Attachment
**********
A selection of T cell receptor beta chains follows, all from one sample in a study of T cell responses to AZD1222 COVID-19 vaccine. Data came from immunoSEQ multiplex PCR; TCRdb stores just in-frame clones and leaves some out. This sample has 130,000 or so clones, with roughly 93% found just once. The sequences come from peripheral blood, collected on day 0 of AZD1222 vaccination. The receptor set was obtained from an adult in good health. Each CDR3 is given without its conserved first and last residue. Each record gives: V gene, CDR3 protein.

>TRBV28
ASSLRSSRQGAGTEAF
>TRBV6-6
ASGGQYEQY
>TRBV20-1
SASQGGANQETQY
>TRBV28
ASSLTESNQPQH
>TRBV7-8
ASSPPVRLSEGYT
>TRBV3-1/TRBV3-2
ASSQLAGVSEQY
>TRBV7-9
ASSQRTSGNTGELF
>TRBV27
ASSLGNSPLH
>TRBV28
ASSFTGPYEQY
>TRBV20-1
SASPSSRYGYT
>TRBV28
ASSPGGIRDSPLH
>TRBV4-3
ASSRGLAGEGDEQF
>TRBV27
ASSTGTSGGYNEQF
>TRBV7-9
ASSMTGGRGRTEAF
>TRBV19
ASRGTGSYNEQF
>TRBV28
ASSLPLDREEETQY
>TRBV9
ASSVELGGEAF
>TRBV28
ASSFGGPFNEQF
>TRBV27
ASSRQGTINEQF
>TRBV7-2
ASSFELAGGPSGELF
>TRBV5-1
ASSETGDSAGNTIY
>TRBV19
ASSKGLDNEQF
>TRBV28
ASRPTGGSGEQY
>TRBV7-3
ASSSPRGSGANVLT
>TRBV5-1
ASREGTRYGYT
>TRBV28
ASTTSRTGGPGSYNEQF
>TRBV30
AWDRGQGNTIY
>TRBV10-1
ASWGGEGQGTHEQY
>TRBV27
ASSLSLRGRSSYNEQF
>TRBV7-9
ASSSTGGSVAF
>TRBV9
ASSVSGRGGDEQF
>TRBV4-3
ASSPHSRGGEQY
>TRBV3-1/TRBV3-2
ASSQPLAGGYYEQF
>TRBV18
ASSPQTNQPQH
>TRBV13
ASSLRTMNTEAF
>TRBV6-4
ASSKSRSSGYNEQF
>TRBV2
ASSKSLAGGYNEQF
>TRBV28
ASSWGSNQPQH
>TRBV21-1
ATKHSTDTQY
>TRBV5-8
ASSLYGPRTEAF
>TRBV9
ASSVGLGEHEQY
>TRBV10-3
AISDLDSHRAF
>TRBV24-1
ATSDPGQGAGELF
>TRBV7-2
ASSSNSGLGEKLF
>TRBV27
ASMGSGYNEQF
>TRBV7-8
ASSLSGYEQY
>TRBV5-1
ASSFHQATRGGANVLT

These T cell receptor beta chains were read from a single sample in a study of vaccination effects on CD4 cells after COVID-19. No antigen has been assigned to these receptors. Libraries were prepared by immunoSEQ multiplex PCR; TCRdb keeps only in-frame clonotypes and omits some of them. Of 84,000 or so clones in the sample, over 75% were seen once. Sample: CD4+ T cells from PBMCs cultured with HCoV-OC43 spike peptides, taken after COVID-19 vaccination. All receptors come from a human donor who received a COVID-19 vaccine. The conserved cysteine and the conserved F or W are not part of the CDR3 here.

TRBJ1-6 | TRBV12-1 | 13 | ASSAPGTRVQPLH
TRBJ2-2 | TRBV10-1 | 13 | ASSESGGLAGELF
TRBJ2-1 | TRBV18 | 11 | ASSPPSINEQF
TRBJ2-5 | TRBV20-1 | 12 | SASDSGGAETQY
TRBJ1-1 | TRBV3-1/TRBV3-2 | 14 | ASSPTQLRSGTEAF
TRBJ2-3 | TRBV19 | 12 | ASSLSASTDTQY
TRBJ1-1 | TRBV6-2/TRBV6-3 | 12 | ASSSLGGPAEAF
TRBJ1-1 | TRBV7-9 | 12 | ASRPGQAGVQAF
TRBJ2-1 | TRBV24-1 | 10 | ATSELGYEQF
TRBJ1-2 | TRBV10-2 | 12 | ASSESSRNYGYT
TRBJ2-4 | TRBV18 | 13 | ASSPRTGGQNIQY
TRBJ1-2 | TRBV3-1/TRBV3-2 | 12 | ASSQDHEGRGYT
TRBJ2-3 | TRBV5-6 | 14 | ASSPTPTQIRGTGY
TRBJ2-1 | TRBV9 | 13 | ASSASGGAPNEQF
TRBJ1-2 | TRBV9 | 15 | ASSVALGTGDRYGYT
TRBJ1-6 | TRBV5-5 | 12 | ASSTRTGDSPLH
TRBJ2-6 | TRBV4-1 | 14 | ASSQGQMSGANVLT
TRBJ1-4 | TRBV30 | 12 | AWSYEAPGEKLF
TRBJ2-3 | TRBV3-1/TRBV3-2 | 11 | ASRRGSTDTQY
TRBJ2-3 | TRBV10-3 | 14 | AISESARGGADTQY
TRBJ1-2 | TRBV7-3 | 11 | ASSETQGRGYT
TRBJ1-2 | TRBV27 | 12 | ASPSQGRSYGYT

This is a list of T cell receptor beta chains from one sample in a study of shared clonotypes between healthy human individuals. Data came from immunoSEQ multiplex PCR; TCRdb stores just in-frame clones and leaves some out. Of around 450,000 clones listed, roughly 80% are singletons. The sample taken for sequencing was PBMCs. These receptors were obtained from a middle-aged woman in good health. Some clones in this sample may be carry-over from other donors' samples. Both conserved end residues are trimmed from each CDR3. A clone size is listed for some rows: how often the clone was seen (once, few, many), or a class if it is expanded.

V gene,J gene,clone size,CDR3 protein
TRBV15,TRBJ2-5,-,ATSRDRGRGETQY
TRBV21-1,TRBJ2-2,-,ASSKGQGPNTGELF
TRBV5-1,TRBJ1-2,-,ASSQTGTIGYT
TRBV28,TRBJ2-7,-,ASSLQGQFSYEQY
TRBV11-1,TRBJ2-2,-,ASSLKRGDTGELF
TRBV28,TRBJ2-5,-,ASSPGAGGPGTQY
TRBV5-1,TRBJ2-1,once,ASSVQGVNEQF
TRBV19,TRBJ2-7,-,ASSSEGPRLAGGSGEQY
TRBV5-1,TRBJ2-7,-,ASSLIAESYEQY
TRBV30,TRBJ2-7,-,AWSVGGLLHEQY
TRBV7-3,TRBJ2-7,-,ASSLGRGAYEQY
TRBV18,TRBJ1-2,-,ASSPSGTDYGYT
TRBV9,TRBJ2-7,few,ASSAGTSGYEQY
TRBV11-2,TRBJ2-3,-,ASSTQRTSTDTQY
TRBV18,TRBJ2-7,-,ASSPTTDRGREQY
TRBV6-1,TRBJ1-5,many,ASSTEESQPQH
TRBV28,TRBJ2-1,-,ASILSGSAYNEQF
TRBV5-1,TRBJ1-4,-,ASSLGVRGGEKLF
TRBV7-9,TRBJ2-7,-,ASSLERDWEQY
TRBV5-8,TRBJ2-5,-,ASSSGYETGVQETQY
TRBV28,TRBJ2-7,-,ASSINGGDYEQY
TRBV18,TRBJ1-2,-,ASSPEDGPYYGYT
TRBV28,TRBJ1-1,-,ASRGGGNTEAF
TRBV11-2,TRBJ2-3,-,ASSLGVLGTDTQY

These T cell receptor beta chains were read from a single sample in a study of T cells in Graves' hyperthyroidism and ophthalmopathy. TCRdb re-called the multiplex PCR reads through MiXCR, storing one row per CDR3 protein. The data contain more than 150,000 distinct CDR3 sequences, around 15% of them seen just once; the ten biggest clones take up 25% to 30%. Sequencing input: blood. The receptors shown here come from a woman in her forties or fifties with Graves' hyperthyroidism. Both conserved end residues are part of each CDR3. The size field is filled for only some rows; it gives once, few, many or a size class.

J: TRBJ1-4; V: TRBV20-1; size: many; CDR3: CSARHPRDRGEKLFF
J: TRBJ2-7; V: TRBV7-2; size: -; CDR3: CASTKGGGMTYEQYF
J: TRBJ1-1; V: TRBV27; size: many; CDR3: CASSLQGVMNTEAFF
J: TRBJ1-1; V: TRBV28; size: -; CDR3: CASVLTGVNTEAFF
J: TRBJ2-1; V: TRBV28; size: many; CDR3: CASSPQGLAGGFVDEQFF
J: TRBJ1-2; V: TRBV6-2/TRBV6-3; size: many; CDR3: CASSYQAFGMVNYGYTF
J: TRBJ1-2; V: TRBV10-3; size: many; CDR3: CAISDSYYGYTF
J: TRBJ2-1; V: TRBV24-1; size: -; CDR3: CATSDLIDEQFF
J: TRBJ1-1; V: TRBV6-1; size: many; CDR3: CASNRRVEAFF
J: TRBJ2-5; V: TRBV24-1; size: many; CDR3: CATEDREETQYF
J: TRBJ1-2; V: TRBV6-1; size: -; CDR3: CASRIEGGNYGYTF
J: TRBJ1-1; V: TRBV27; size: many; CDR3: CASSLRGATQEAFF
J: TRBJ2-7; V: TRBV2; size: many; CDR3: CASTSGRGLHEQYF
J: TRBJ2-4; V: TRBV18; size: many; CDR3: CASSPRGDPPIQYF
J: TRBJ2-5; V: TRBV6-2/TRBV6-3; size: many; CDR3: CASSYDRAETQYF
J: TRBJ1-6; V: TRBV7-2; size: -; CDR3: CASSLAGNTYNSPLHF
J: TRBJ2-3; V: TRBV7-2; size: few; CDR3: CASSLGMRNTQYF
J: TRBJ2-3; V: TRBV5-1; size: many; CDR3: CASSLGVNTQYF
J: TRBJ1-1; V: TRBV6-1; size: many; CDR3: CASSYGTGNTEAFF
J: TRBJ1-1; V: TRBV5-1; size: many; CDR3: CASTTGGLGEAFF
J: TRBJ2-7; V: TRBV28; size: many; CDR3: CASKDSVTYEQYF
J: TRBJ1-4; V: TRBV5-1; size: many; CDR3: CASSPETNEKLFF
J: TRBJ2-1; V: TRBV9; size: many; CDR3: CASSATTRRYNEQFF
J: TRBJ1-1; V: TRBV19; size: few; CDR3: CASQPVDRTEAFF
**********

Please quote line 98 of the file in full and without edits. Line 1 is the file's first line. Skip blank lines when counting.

TRBJ2-2 | TRBV10-1 | 13 | ASSESGGLAGELF